IFC officials said the bonds' maturity had not been finalized but the programme could include tranches of two or three-year paper initially followed by long-term bonds.

The coupon and settlement of the bonds will be in dollars but the proceeds will be converted into rupees and allocated to private sector projects in India, IFC officials said.

"The bond coupon and the FX exchange rate will all reflect the Indian rupee's fundamentals," said Jingdong Hua, vice-president, Treasury and Syndications at IFC, World Bank Group.

The rupee has rebounded by more than 11 percent since hitting a record low of 68.85 against the dollar on August 28 after being hammered earlier in 2013 on concerns about India's gaping current account deficit and expectations for reduced capital inflows to India once the US Federal Reserve starts to scale back its stimulus programme.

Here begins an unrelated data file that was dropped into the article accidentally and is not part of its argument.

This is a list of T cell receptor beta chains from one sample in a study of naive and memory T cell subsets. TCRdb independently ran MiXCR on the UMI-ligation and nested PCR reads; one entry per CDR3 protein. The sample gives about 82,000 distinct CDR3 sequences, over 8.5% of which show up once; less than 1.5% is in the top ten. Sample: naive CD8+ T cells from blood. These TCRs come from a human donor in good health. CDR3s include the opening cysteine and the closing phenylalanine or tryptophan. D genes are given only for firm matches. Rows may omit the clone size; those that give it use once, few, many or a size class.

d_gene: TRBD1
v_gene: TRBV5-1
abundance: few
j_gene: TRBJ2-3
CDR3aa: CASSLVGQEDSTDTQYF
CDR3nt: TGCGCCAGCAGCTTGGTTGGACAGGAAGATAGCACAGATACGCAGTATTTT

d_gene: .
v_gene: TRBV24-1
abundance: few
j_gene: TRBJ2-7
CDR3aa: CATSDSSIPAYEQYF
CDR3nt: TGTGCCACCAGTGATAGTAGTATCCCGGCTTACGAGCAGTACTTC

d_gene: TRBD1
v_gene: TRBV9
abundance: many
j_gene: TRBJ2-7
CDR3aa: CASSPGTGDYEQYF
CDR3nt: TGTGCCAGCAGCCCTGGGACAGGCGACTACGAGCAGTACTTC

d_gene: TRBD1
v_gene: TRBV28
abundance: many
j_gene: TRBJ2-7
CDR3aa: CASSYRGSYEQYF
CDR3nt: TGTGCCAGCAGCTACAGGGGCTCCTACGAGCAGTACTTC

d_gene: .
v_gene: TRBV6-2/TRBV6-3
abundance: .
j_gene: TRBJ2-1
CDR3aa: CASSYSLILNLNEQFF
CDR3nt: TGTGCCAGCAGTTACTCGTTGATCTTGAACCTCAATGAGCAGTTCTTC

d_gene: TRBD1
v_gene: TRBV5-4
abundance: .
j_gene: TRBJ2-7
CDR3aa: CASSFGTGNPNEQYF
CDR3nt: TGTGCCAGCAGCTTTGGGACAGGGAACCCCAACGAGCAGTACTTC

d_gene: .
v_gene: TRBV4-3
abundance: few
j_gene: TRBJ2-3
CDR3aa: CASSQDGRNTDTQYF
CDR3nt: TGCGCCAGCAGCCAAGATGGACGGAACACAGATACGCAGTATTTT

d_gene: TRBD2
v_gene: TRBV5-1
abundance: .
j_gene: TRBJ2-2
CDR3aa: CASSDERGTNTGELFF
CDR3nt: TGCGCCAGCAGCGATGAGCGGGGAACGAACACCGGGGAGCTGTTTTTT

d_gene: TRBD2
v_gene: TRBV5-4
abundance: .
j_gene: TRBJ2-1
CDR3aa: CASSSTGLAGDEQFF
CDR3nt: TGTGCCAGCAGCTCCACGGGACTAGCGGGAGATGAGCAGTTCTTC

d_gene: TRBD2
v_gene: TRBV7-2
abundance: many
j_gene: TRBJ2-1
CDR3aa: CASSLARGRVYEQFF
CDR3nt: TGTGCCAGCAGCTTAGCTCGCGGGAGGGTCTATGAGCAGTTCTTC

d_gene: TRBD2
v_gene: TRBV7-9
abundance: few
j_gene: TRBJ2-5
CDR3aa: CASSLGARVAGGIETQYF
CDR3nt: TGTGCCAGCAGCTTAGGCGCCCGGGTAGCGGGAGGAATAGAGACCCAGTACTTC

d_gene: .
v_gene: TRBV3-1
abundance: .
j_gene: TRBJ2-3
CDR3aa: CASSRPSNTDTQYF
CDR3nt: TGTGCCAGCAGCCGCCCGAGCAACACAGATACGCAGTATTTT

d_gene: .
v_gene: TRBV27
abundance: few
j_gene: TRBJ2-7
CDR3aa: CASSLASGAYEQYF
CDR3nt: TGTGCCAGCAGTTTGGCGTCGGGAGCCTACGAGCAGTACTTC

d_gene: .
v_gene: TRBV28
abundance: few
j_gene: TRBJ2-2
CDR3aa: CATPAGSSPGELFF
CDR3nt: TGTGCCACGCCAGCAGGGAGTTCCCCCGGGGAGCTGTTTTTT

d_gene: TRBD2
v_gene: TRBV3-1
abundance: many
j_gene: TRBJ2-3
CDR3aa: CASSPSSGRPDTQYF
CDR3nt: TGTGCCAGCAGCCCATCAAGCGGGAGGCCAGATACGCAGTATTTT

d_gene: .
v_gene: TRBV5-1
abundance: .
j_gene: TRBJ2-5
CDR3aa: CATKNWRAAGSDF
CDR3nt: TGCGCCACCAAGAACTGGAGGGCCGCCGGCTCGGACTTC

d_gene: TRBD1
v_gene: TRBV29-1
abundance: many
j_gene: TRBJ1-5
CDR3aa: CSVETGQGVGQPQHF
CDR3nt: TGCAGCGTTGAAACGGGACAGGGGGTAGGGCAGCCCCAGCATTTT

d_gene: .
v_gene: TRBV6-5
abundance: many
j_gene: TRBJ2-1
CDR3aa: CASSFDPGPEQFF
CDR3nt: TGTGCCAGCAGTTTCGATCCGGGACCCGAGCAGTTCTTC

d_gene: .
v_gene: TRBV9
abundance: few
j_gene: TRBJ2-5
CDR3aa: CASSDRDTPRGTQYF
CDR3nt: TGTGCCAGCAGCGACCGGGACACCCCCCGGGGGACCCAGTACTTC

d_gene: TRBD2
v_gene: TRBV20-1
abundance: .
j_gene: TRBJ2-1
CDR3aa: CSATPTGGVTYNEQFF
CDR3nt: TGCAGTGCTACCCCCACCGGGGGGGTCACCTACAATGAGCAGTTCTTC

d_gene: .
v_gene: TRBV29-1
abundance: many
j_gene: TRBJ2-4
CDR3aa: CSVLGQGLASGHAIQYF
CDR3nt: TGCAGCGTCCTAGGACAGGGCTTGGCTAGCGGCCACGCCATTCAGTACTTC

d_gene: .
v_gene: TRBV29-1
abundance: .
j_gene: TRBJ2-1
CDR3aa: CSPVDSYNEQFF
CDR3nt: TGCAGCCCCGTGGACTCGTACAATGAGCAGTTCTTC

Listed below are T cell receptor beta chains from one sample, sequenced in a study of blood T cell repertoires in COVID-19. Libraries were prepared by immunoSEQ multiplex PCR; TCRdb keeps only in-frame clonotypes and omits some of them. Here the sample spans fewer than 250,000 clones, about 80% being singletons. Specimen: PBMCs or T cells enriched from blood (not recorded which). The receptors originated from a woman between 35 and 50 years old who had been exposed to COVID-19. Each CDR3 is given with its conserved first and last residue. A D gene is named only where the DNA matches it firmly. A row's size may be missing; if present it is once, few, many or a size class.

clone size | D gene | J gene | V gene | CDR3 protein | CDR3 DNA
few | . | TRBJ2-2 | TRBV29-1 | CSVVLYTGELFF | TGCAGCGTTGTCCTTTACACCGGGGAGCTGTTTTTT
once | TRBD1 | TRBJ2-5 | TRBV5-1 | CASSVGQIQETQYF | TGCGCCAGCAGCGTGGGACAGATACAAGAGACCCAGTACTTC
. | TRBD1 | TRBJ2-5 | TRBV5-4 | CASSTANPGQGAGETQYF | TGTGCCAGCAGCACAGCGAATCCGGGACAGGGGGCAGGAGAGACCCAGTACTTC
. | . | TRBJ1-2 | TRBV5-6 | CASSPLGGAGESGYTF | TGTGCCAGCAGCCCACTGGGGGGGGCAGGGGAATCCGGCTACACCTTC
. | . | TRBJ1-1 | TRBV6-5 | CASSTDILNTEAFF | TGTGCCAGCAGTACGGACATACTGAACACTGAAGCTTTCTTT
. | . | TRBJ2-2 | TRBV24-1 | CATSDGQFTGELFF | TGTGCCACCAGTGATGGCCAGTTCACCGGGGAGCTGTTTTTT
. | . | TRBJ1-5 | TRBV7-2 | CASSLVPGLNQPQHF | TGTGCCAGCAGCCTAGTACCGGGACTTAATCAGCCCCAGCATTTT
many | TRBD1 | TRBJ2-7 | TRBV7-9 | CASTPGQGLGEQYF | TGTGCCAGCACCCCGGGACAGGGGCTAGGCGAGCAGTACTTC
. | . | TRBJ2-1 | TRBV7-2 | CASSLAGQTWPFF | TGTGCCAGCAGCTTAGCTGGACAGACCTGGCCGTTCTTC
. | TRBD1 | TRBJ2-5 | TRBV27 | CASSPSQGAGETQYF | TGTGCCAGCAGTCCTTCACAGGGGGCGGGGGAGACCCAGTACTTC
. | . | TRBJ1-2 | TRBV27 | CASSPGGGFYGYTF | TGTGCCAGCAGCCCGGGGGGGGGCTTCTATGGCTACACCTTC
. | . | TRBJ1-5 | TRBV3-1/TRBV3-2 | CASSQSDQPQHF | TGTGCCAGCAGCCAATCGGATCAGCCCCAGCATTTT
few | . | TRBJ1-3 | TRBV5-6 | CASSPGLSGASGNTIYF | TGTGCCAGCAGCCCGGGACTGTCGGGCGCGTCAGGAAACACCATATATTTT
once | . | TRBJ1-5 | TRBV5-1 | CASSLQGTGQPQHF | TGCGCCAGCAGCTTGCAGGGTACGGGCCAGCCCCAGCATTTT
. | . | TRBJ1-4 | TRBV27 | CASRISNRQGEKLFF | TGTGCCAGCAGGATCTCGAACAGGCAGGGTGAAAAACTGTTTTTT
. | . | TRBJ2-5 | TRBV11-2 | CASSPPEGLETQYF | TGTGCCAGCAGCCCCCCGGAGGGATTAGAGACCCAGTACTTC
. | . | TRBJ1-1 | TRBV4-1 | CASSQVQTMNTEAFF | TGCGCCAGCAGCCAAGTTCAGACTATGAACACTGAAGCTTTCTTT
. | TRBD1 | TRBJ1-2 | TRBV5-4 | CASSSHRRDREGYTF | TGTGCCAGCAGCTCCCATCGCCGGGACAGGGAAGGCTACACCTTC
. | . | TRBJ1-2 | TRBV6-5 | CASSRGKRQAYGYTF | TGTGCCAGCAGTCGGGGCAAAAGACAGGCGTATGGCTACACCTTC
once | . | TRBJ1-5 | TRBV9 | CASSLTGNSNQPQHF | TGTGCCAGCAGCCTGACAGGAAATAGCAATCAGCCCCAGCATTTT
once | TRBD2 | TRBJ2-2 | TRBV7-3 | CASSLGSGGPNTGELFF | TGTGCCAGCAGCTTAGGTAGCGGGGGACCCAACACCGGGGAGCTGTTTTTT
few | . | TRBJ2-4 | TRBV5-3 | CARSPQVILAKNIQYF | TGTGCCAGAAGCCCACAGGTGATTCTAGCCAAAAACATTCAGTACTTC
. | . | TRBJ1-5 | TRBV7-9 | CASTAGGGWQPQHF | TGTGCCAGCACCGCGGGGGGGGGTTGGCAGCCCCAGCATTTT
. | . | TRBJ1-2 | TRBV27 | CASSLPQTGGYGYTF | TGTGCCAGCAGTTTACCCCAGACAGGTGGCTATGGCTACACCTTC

Investors in the bonds will bear the exchange rate risk, but are likely to benefit from a wide interest differential between India and the United States.

Hua said demand was likely to be strong due to IFC's AAA credit rating. IFC is also in talks with the Indian government about setting up an onshore bond programme, but officials did not elaborate.

IFC invested USD 1.4 billion in India in the last financial year which ended in March.


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